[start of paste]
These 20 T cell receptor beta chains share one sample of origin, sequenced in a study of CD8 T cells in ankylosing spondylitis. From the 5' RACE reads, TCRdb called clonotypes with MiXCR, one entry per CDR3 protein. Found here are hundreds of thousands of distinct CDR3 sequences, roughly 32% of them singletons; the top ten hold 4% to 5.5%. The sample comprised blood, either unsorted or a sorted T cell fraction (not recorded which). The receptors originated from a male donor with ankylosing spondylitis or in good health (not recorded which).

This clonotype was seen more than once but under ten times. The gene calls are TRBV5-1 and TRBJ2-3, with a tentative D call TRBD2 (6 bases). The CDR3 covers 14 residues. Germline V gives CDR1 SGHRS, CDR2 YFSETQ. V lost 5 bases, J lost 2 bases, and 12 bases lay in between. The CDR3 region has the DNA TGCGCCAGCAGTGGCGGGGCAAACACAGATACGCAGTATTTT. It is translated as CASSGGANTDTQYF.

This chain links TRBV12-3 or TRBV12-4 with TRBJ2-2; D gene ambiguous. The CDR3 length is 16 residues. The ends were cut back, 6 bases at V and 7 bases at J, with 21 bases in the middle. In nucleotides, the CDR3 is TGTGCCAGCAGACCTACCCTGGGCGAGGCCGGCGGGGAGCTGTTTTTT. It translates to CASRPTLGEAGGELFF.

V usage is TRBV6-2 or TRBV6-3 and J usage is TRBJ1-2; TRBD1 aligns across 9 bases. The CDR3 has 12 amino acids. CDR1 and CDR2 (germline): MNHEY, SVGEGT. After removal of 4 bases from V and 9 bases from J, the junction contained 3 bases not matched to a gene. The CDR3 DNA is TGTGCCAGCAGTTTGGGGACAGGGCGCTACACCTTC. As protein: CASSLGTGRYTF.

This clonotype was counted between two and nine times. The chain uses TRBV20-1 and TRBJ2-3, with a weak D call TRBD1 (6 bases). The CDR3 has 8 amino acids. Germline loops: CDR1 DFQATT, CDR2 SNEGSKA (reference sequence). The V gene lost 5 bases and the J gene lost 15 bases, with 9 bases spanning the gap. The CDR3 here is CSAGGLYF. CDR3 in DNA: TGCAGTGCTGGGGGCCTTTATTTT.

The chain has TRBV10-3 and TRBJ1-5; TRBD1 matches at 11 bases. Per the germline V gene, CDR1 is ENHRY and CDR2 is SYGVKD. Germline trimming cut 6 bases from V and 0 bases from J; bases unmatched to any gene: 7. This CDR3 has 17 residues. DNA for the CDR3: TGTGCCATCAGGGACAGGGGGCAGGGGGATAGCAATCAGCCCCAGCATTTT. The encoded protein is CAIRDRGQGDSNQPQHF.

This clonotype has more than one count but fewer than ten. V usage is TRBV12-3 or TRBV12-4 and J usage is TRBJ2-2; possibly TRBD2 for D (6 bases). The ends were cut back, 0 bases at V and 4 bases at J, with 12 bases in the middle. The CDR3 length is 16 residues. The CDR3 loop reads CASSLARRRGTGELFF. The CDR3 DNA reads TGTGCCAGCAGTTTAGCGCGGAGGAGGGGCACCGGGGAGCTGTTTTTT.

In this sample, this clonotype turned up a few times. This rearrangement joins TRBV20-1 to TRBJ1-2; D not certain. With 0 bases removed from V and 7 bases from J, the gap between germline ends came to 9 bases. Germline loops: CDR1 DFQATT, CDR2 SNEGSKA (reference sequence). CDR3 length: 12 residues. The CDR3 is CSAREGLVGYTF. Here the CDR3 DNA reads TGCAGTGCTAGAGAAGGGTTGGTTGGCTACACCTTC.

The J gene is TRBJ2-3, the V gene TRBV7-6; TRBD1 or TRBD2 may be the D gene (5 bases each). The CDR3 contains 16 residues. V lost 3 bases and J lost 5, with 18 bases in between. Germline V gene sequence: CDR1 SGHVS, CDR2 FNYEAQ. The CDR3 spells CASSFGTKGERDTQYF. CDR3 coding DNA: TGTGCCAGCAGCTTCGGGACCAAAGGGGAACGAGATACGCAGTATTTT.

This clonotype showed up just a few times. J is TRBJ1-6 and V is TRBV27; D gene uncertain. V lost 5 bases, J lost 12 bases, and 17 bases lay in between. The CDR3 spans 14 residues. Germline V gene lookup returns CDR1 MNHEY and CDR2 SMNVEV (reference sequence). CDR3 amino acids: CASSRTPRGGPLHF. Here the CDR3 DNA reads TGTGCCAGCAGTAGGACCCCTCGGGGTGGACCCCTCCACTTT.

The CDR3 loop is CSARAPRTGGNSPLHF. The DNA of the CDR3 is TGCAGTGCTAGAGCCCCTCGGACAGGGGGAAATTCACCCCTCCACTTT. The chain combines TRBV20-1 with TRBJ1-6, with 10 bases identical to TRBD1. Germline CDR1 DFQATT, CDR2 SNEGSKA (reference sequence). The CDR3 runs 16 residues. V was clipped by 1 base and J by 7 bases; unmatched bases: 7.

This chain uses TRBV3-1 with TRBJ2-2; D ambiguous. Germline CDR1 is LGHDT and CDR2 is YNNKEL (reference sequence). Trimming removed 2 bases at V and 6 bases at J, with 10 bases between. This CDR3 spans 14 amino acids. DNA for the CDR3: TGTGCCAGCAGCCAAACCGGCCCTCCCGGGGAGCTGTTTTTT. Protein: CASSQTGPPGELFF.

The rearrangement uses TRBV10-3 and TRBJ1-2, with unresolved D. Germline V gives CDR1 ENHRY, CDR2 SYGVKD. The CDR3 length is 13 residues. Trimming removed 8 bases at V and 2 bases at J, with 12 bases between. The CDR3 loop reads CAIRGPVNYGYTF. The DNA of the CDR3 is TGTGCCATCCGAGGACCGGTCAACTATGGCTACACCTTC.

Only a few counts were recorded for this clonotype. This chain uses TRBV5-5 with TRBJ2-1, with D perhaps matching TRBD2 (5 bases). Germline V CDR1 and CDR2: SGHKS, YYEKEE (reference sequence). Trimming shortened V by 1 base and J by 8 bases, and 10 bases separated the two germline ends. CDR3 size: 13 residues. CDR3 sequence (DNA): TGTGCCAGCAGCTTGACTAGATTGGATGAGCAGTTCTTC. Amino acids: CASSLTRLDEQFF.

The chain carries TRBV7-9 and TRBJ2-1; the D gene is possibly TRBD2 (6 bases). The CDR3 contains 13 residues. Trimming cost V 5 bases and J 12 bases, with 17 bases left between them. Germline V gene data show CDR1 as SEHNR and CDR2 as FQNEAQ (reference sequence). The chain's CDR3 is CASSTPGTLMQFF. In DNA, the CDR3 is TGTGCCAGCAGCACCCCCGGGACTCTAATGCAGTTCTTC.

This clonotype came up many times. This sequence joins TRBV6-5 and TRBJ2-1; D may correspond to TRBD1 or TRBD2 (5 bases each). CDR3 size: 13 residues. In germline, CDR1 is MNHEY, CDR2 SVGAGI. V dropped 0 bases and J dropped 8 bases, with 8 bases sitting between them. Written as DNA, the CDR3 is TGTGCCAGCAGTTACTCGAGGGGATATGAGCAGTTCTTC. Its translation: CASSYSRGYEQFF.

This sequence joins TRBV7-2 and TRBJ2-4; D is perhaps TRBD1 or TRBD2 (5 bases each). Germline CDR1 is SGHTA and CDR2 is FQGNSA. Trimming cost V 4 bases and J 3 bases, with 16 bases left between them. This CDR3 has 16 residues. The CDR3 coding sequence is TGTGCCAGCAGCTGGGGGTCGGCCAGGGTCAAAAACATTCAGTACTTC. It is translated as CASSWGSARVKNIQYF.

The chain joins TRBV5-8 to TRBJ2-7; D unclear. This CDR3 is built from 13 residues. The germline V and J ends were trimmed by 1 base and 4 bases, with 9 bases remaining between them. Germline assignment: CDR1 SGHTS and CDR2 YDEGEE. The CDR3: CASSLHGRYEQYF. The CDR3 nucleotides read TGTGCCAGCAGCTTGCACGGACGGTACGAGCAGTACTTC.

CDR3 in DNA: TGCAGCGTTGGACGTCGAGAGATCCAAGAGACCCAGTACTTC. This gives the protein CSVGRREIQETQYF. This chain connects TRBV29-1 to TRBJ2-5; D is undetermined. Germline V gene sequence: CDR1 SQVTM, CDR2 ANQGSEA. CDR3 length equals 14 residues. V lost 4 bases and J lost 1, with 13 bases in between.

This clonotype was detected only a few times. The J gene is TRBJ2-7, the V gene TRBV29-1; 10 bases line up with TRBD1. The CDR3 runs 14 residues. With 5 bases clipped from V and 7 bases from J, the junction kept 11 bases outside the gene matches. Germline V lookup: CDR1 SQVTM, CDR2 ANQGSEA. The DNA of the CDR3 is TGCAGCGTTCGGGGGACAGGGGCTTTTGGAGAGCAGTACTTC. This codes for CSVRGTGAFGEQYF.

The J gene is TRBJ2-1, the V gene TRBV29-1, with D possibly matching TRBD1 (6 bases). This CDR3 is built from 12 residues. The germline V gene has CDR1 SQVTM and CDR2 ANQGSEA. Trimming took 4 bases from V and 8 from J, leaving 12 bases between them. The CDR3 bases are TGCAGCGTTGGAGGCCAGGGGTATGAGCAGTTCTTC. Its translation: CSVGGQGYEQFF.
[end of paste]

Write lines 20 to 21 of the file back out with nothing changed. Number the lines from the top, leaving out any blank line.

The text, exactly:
This clonotype was detected only a few times. The J gene is TRBJ2-7, the V gene TRBV29-1; 10 bases line up with TRBD1. The CDR3 runs 14 residues. With 5 bases clipped from V and 7 bases from J, the junction kept 11 bases outside the gene matches. Germline V lookup: CDR1 SQVTM, CDR2 ANQGSEA. The DNA of the CDR3 is TGCAGCGTTCGGGGGACAGGGGCTTTTGGAGAGCAGTACTTC. This codes for CSVRGTGAFGEQYF.

The J gene is TRBJ2-1, the V gene TRBV29-1, with D possibly matching TRBD1 (6 bases). This CDR3 is built from 12 residues. The germline V gene has CDR1 SQVTM and CDR2 ANQGSEA. Trimming took 4 bases from V and 8 from J, leaving 12 bases between them. The CDR3 bases are TGCAGCGTTGGAGGCCAGGGGTATGAGCAGTTCTTC. Its translation: CSVGGQGYEQFF.